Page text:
Denver resident Jennifer Macaluso was a stay-at-home-mom turned real estate agent who sold homes with her two young children, James, 10, and Jessica, 7, in tow.
However, when the real estate market began its decline, she found herself once again in the role of mom-in-chief to her kids, whom she referred to as Jessie-James.
Her husband Sal came home one day from his IT job in Charlotte and suggested that she read an article in Lake Norman magazine about a local woman who was planning to start a Zumba class at the Westport Golf Club recreation center. Signing up for the class would give her a kid-free outlet, he suggested.
“I pointed out that the class would meet on Thursday nights, when I had to take Jesse-James to their respective dance classes (ballet for Jesse, hip-hop for James) at two different studios, so he offered to take them himself,” she said.
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And so began Macaluso’s new life, immersed in the world of Zumba, a course that would ultimately lead her into the role of community activist.
When the instructor decided to discontinue the class, Macaluso, now 39, decided that she would become an instructor, and after taking a nine-hour class, she was licensed to teach Zumba.
She joined Denver Health & Fitness in January 2012, and owners Jeff and Valerie Pettit offered her an opportunity to teach a Zumba class on – you guessed it – Thursday nights.
“That first night there were 35 people in the class. I was pretty nervous, never having taught a class before, even though I had rehearsed in my garage ahead of time with my mom and sisters. I was determined that I wasn’t going to fail, nerves or not.”
Success was quick to follow, and she was soon teaching three classes. She now teaches four classes, ranging in size up to 55 or 60 participants, and ages from early 20s to 70s.
Shortly after Macaluso had a committed following of Zumba students, she began to realize she could parlay her classes into fundraising opportunities for causes she cared deeply about. “I’m able to be a stay-at-home mom without a regular 9-5 job, so I feel that ‘giving back’ is the right thing to do.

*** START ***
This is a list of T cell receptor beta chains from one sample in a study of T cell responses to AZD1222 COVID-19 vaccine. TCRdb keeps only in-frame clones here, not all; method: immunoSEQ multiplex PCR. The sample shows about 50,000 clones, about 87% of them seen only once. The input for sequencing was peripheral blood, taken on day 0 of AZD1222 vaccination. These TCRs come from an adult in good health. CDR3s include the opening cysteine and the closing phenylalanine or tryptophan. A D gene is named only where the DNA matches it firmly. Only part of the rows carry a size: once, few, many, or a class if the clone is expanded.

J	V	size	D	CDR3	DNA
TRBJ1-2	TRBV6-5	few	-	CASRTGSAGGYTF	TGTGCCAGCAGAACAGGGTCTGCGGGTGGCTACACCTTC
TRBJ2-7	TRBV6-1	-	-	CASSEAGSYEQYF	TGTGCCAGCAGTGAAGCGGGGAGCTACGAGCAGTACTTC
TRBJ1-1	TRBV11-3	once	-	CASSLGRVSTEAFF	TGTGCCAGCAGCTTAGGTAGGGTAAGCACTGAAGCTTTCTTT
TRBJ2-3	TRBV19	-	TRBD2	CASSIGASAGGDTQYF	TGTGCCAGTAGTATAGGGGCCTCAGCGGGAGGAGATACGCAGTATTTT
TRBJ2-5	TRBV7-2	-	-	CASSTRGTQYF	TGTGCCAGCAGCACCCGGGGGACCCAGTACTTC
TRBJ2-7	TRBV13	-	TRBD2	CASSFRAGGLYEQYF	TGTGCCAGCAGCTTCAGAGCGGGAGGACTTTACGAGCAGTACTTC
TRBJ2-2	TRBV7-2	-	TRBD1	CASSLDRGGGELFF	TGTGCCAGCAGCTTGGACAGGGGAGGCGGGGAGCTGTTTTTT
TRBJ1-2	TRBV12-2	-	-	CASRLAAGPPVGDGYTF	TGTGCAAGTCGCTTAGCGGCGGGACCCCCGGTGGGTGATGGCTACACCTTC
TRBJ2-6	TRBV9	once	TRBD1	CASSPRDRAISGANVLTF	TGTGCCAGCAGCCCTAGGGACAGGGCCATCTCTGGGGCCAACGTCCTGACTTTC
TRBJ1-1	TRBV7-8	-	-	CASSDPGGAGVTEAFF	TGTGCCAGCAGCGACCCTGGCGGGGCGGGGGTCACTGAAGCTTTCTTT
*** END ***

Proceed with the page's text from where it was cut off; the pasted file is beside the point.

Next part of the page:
“My first fundraising activity was a 90-minute class in which participants had to donate school supplies for Rock Springs Elementary School on Highway 16 in Denver. About 60 people took that class, and I was off and running.”
With the support of Denver Health & Fitness, she has held other fundraising classes in support of the Backpacks for Kids program, which provides food for local families, as well as for the Susan G. Komen for the Cure organization for breast cancer research.
In January, when Leah Caldwell, a teacher at Rock Springs Elementary, was diagnosed with breast cancer, Macaluso and another Zumba teacher, Peggy Reed, offered to hold a communitywide fundraiser. The Zumbathon, called Love for Leah, helped with medical expenses.
Two hundred people attended Love for Leah, and with the help of local businesses that donated goods and services, they raised $6,700. As with the other fundraisers she led, her husband Sal acted as the deejay.
Cancer struck once again, closer to her Zumba home this time, when Marta Howe, a Zumba “regular”’ was diagnosed with breast cancer. Asked what she might need in the way of help, the woman replied that all she needed was prayers.
Reed points out that “Jennifer’s real gift is finding out what the need is and then finding a way to fill that need.”
With that in mind, Macaluso had T-shirts made for all the class attendees, as many as 60, and they wore them to to class every Monday. On the front, the shirts read “Team Marta” while the back read “Nobody fights alone!” Pictures were taken weekly with supportive posters, and these in turn were posted on Facebook for Marta and others to see.
Yet another Zumbathon fundraiser has been dedicated to raising money for MS research, a cause her husband, Sal, also helps to support by organizing a multi-day bicycle rally.
In addition to her career as a Zumba instructor, Macaluso is active at Rock Springs Elementary where her children attend. She is a member of the Parent/Teachers Organization, chairs the safety committee, co-chairs the family focus committee, and serves as room mother in both her kids’ classes.
Reflecting on the profound changes in her life, as well as in the lives of others who have been the recipients of her Zumba activism, she says, “I didn’t realize when I started how much impact I could have in helping people transform their lives, and it’s awesome,” she says. “I have made fantastic friendships with my Zumba family.”